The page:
I listened to [podcast] “Atlanta Monster” and read James Baldwin’s book, The Evidence of Things Not Seen. And Courtenay Miles — who was our first AD in season one and one of our head writers on season two — could have a degree on the subject of Atlanta between 1978 and 1982. She did so much research, she spoke to police officials that were there during that time, and tried to really get all the conflicting opinions and ideas about what happened. They really try to lay out in the scripts the political atmosphere of what was going on at that time in Atlanta — the first black mayor had just been elected, “white flight” was happening in the city center, the new Atlanta airport that we now know as this giant hub was about to open in 1980.

It was just a huge moment of change in Atlanta, and the last thing that the city needed — in some people’s minds — was a lot of publicity about these children being murdered. On top of which you have the FBI coming in there and trying to prove this core theory of the Behavioral Science Unit, that you can actually take this psychological work and these interviews, and make a profile of someone and use that to catch an active criminal while it’s happening.

Trailer:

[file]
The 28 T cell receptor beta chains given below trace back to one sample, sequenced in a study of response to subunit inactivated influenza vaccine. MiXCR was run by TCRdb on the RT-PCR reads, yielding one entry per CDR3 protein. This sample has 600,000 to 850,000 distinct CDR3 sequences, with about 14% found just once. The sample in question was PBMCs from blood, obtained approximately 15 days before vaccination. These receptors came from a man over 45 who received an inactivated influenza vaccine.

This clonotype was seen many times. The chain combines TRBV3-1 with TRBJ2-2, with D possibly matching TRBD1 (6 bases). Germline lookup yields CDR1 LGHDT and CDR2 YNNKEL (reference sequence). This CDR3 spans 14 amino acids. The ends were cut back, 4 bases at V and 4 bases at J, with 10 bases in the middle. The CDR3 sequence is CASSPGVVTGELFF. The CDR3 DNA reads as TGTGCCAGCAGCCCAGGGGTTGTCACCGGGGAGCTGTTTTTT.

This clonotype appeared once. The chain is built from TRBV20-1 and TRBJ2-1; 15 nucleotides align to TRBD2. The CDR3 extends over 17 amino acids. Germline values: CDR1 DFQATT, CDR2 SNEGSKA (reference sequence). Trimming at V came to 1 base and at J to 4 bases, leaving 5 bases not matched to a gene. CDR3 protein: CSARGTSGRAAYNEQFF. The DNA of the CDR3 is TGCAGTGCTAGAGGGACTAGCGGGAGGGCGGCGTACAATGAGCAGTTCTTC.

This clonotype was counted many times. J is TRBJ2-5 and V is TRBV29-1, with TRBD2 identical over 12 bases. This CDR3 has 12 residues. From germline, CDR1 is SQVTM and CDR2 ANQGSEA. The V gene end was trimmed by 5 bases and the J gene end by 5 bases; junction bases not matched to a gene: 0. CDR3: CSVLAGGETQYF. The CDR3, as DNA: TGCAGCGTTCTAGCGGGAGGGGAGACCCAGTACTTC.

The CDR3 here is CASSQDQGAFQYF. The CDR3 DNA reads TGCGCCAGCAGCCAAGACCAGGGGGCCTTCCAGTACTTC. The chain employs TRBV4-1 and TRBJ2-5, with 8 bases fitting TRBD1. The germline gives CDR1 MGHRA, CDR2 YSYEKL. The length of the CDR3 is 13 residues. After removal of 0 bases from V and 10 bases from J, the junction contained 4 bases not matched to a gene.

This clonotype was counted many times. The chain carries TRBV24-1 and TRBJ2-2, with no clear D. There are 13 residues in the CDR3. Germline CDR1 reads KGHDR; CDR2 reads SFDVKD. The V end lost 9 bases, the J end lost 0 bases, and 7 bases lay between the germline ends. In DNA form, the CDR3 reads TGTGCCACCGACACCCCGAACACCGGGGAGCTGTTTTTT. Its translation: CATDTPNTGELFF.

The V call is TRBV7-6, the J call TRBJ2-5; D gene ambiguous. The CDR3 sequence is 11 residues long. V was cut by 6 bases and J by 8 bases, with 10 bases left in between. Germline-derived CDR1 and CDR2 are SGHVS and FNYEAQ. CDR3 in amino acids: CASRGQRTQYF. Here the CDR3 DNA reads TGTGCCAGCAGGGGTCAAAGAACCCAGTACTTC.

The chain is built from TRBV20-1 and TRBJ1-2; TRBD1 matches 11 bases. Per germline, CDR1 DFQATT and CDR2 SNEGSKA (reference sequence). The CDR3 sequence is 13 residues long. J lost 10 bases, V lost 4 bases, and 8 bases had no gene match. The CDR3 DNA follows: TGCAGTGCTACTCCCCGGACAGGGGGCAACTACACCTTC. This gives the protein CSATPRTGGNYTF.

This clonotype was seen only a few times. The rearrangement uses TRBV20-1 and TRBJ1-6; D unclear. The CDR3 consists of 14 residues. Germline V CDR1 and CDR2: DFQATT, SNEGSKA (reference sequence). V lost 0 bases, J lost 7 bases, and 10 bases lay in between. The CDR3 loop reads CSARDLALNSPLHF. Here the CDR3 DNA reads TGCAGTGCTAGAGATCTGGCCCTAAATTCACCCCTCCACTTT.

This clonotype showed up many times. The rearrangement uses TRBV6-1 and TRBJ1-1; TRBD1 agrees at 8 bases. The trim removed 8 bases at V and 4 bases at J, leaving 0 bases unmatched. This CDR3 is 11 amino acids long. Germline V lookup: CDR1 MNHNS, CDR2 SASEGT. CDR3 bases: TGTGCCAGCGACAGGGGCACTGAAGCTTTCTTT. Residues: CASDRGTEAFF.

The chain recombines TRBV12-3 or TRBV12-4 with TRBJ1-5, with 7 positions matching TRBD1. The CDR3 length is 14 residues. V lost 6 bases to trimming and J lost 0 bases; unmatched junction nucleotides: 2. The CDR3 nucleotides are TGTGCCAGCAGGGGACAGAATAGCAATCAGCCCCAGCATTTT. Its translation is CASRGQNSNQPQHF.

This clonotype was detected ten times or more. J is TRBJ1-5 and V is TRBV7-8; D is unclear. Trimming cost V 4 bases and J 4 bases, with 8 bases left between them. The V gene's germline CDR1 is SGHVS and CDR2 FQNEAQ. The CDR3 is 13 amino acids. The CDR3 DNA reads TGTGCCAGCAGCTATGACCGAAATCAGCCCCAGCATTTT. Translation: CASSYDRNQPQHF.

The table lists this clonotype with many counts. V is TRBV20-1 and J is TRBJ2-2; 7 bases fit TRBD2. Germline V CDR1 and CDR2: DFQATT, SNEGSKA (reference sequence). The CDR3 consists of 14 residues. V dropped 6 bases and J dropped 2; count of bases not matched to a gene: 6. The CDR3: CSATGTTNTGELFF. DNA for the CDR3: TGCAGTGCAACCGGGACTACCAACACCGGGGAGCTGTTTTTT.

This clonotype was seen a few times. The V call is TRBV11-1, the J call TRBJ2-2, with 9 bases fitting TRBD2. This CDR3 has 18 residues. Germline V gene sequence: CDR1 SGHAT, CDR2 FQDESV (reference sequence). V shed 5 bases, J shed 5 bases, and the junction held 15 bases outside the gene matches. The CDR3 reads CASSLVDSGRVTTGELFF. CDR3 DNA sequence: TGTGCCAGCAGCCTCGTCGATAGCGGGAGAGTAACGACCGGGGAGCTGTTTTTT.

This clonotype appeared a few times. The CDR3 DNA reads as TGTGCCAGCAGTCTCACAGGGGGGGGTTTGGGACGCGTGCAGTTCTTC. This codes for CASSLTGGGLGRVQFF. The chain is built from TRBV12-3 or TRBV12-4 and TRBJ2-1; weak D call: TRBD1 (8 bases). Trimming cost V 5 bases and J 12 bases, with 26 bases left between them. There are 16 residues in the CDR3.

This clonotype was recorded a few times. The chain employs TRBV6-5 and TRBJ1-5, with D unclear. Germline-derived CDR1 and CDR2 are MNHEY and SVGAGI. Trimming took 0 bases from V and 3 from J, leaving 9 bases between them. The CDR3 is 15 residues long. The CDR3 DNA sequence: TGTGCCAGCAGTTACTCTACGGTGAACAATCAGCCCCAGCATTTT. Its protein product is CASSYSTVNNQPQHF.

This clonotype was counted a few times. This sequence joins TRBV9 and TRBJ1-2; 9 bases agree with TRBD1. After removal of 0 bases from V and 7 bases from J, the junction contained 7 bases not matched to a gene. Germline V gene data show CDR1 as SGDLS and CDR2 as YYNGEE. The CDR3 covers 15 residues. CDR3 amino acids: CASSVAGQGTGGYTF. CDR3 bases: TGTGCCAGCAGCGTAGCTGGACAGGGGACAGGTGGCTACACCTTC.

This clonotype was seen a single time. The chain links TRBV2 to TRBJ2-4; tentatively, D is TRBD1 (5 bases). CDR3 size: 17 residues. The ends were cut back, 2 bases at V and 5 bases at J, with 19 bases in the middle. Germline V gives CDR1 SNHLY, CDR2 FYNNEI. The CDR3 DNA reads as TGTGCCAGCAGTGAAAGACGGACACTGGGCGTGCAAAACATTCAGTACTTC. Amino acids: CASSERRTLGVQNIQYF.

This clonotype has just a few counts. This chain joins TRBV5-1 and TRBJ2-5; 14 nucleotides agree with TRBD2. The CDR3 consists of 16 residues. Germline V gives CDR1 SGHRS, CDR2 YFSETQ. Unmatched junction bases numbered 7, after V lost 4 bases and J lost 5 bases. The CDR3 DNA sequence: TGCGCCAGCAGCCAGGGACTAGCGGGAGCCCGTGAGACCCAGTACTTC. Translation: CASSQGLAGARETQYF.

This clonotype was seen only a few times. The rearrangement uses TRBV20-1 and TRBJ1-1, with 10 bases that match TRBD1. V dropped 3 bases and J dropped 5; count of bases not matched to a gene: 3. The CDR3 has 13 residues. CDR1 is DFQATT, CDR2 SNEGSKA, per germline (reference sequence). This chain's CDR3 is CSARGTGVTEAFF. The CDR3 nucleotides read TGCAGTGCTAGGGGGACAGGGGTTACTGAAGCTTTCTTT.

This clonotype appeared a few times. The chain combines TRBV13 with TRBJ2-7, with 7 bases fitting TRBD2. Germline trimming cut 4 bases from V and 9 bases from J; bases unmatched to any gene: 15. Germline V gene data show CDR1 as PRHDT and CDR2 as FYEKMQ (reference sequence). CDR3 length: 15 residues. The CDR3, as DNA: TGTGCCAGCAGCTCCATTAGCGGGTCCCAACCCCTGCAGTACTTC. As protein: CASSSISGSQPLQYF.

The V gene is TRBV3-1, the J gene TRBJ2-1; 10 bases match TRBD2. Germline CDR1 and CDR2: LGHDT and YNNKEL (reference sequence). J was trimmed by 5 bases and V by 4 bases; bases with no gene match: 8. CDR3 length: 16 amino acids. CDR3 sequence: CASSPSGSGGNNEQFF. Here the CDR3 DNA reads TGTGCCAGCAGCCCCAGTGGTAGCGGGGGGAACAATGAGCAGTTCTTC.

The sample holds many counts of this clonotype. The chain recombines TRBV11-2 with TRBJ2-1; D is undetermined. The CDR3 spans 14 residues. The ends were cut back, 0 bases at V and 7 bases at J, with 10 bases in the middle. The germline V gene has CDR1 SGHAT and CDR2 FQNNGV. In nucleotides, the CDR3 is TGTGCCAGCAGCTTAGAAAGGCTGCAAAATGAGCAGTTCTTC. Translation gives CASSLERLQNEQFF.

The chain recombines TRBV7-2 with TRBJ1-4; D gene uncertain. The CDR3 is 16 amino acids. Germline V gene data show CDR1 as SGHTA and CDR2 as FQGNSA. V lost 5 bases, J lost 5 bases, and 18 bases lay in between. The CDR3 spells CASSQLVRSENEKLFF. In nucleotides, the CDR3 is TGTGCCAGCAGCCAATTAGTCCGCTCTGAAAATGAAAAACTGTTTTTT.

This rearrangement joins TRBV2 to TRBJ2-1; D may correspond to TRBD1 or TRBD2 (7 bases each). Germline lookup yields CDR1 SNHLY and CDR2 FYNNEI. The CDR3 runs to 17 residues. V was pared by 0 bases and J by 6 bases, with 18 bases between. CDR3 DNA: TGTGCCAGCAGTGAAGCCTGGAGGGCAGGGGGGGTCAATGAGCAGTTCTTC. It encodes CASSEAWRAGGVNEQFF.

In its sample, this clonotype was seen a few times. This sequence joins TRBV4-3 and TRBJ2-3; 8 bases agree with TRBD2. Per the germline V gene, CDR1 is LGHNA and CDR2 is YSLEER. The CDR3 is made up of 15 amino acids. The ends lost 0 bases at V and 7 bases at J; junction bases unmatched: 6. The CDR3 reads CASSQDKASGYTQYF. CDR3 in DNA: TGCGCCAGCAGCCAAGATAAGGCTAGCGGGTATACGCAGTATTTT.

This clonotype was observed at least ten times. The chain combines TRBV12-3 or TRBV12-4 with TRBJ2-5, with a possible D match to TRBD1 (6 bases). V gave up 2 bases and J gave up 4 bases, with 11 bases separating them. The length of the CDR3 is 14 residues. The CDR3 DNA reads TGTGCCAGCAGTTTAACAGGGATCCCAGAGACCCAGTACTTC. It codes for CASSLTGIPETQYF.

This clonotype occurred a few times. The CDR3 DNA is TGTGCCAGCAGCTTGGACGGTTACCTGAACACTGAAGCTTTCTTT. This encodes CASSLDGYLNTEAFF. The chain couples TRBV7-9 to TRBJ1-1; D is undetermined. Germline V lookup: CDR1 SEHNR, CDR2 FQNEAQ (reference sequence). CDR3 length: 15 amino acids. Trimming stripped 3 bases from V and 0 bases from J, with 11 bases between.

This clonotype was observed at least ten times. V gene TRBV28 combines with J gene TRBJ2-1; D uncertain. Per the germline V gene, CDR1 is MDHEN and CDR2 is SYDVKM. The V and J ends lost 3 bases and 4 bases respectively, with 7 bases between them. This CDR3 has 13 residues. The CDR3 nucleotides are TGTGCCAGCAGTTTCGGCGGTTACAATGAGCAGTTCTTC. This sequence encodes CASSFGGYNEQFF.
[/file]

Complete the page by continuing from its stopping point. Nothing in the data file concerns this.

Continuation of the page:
Bhagwan Rajneesh in "Wild Wild Country"
Bhagwan Rajneesh in "Wild Wild Country"

Details: This docuseries focuses on the Rajneeshpuram community that lived in Oregon during the 1980s. Bhagwan Rajneesh supposedly led this community, but a younger, ambitious devotee named Ma Anand Sheela ultimately leads the group on a warpath of expansion. The supposedly peaceful, cultlike group clashes with the local residents of Oregon in a standoff with heightening tension.

Mark and Jay Duplass executive-produced under Duplass Brothers Productions.

“Wild Wild Country” has one season of six episodes with runtimes around 65 minutes.

Read on: Co-creators (and brothers) Chapman and Maclain Way spoke to GQ about making the movie. Maclain Way spoke about interviewing an average follower of this cult and what this member got out of the experience:

As far as interviewing your average Joe sannyasins, I think Sunny is one. In episode six, when she gives you a little bit of a retrospective of what the ranch meant to her, it actually almost had nothing to do with Bhagwan or her devotion. That was something that we kind of consistently found. That a big reason why sannyasins who speak positively about their experience—not all sannyasins or former sannyasins speak positively about their experience at Rajneeshpuram—but those who do, it’s almost because they have a deep sense of family and community and they felt like they were wanted there and they felt connected to other people.